Lispian Random meanderings on whatever catches my fancy

Bread experiments

I’ve started experimenting with bread recipes again. What got me going was two books by Richard Bertinet: Crust and Dough.

Both are amazing books complete with a DVD of Bertinet making dough for bread. Unlike how I was taught, Bertinet’s method does not use a lot of flour and instead makes the dough elastic through kneading alone. I spoke with a friend of mine who was trained as a pastry chef and she said that Bertinet’s method is very French and the way you make many French doughs, be they pastry or bread.

I’ve tried a few of the recipes and they’re simply awesome. It’s money well spent.

Plus, within his book he describes a variety of starters, including those started with spelt flour instead of regular flour. I tried this recently and it was a great success.

In this latest recipe I opted for a variation on what I’ve been experimenting with of late with starters. Instead of a regular starter I made a sourdough starter from spelt. I then created a dough that was 40% spelt and 50% white flour and 10% semolina. The bread was fantastic. The crumb was very fine, most probably due to the spelt. The colour of the crust was totally different than my usual breads, too. The bread had an excellent chew and the taste was similar to potato bread but with a hint of nuttiness. Totally awesome. I’ll be making it again.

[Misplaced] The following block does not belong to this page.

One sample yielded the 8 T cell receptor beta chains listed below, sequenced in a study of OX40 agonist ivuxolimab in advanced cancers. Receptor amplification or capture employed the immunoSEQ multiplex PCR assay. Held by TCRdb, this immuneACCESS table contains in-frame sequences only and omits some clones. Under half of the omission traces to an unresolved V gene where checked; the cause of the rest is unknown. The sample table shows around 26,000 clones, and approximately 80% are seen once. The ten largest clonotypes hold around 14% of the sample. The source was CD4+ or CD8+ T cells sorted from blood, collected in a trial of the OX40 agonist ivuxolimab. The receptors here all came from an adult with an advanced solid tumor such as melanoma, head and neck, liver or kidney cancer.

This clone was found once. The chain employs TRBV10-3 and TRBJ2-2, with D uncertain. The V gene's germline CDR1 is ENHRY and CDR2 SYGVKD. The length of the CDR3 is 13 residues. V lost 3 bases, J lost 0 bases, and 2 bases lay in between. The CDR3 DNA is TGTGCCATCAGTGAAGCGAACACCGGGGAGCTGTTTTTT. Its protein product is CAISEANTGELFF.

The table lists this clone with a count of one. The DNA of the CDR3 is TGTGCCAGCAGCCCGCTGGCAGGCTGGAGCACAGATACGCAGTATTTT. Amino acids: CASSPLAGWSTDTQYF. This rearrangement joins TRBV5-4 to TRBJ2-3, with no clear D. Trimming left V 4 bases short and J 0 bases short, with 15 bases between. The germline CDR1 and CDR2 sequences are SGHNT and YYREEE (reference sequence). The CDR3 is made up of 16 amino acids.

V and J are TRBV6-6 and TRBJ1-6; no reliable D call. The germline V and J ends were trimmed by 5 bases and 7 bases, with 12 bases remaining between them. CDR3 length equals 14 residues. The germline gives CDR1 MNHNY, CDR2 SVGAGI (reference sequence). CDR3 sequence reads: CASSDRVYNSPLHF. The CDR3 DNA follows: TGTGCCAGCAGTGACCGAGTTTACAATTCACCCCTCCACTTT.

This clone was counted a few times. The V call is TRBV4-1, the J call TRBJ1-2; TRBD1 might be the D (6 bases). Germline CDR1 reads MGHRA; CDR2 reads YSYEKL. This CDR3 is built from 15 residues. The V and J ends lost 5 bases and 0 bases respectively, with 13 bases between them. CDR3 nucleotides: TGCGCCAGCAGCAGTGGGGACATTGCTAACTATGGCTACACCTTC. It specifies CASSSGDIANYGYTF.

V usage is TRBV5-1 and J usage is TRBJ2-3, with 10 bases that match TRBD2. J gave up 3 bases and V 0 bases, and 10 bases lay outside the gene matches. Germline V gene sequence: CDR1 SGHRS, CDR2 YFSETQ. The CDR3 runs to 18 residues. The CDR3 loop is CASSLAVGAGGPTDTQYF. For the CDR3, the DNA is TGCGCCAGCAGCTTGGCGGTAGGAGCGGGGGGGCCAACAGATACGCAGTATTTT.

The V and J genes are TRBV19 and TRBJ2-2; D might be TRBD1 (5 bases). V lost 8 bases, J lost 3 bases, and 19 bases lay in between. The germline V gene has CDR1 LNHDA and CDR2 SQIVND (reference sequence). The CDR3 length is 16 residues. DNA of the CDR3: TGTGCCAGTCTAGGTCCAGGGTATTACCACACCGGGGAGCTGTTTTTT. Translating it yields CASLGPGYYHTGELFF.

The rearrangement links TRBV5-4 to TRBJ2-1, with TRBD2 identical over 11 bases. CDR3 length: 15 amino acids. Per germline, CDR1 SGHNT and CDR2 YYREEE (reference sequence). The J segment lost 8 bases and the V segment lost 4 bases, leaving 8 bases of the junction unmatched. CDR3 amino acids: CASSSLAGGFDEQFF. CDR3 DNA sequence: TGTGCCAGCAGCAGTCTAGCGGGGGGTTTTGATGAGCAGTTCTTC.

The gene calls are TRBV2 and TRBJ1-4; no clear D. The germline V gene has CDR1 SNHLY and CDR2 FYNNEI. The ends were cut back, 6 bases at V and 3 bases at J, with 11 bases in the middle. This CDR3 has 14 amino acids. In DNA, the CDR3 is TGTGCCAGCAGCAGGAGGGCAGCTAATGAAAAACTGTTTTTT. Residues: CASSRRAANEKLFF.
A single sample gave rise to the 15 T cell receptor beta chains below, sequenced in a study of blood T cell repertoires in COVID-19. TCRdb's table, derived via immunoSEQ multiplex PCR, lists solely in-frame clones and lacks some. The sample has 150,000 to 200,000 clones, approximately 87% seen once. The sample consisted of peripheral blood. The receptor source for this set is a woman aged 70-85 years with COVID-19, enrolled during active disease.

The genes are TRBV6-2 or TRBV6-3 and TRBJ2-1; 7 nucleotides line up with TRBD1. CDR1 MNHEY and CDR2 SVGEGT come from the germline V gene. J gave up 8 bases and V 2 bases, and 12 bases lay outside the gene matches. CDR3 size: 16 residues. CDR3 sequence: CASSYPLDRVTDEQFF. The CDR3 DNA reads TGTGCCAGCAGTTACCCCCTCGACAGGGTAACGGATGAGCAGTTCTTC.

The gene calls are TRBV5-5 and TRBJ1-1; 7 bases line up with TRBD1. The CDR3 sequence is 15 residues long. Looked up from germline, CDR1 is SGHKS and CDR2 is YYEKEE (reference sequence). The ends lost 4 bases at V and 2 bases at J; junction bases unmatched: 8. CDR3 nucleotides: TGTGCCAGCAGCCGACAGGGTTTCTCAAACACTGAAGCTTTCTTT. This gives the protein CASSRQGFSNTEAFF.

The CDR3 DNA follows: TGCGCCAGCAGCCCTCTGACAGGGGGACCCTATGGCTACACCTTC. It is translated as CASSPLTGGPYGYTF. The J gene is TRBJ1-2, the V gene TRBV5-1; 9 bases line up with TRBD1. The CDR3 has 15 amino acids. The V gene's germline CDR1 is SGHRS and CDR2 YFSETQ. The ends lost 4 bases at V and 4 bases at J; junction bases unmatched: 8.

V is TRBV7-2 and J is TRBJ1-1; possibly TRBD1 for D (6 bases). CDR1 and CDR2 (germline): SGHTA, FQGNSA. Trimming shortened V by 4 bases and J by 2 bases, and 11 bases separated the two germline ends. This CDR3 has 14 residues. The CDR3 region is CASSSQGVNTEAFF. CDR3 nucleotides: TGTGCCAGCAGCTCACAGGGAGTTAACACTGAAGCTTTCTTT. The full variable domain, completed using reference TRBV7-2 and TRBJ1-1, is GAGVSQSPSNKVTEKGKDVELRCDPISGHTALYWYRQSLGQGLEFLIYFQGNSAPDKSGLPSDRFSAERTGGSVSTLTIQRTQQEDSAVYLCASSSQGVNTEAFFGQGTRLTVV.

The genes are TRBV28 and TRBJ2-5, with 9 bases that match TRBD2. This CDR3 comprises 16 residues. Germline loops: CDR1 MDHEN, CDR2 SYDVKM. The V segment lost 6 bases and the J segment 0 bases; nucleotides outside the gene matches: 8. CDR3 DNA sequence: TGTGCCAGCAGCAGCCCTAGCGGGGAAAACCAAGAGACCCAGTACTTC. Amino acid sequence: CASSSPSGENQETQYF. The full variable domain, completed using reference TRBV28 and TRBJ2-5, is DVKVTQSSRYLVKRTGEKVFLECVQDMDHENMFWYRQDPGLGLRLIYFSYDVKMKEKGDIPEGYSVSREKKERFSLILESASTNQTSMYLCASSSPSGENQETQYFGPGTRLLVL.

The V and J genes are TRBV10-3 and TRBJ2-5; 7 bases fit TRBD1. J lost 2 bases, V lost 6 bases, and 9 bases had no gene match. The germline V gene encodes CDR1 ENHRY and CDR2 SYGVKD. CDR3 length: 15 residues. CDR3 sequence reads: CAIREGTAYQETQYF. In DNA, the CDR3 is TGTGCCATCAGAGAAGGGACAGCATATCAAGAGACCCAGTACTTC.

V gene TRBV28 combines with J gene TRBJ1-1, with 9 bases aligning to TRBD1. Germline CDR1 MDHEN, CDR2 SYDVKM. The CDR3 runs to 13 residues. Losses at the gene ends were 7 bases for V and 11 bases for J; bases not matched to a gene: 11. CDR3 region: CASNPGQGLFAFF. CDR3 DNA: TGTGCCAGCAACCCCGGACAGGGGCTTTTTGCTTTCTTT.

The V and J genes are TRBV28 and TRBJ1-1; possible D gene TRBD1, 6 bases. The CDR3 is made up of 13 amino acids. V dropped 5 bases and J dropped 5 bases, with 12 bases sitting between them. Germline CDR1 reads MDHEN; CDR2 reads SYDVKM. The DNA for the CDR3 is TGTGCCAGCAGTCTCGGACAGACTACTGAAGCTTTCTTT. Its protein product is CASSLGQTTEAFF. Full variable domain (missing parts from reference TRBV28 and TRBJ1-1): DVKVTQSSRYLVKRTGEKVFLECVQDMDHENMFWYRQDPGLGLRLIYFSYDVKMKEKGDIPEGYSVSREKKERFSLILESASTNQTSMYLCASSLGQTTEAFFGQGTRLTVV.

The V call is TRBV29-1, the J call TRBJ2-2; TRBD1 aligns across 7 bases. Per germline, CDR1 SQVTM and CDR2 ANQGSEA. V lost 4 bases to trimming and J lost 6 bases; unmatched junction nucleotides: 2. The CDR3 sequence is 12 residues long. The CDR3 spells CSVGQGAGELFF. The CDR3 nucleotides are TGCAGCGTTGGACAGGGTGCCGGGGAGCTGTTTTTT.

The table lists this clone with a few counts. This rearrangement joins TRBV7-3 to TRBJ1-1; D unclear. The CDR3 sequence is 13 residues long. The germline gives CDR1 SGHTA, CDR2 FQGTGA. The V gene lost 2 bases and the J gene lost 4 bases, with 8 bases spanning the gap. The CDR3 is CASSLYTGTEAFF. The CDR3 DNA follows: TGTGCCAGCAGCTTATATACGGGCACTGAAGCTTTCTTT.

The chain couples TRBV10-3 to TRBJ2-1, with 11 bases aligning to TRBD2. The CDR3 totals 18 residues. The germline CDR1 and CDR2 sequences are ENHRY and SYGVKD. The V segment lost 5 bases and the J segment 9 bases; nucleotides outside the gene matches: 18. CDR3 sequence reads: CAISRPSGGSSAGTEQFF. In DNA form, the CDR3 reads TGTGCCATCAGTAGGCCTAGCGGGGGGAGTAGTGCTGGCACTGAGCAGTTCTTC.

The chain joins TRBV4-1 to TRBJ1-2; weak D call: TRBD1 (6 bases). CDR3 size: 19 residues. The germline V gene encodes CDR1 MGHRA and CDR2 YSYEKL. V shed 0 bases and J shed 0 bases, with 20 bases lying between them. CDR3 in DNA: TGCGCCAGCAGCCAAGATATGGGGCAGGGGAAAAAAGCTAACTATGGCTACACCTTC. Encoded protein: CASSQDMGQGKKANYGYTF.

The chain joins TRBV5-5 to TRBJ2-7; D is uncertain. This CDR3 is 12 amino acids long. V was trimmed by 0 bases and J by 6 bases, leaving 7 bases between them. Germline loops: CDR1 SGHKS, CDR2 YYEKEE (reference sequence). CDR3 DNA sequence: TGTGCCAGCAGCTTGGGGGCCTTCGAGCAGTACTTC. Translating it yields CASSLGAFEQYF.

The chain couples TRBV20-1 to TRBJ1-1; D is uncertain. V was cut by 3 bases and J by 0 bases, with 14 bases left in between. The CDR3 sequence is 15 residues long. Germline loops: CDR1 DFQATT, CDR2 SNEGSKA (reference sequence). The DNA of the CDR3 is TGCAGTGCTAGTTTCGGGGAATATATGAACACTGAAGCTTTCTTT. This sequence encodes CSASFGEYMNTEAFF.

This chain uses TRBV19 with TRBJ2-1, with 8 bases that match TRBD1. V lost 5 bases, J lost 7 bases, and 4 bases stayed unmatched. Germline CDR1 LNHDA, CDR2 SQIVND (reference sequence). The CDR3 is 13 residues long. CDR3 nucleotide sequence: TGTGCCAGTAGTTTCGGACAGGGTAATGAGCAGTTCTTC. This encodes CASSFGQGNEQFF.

I’ve also discovered this book by Jeff Hertzberg: Artisan Bread in Five Minutes a Day.

Simply amazing what can be done with that simple method for bread making highlighted in the New York Times’ article on Jim Lahey’s no knead method.

Hertzberg shows how to make everything from bread to brioche and cinnamon rolls. Well worth the investment, especially as the results are truly amazing. There can simply be no further excuses that one doesn’t have the time to bake fresh bread or pastries.

Man may not live by bread alone, but with good bread it makes the living easier!

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April 2008
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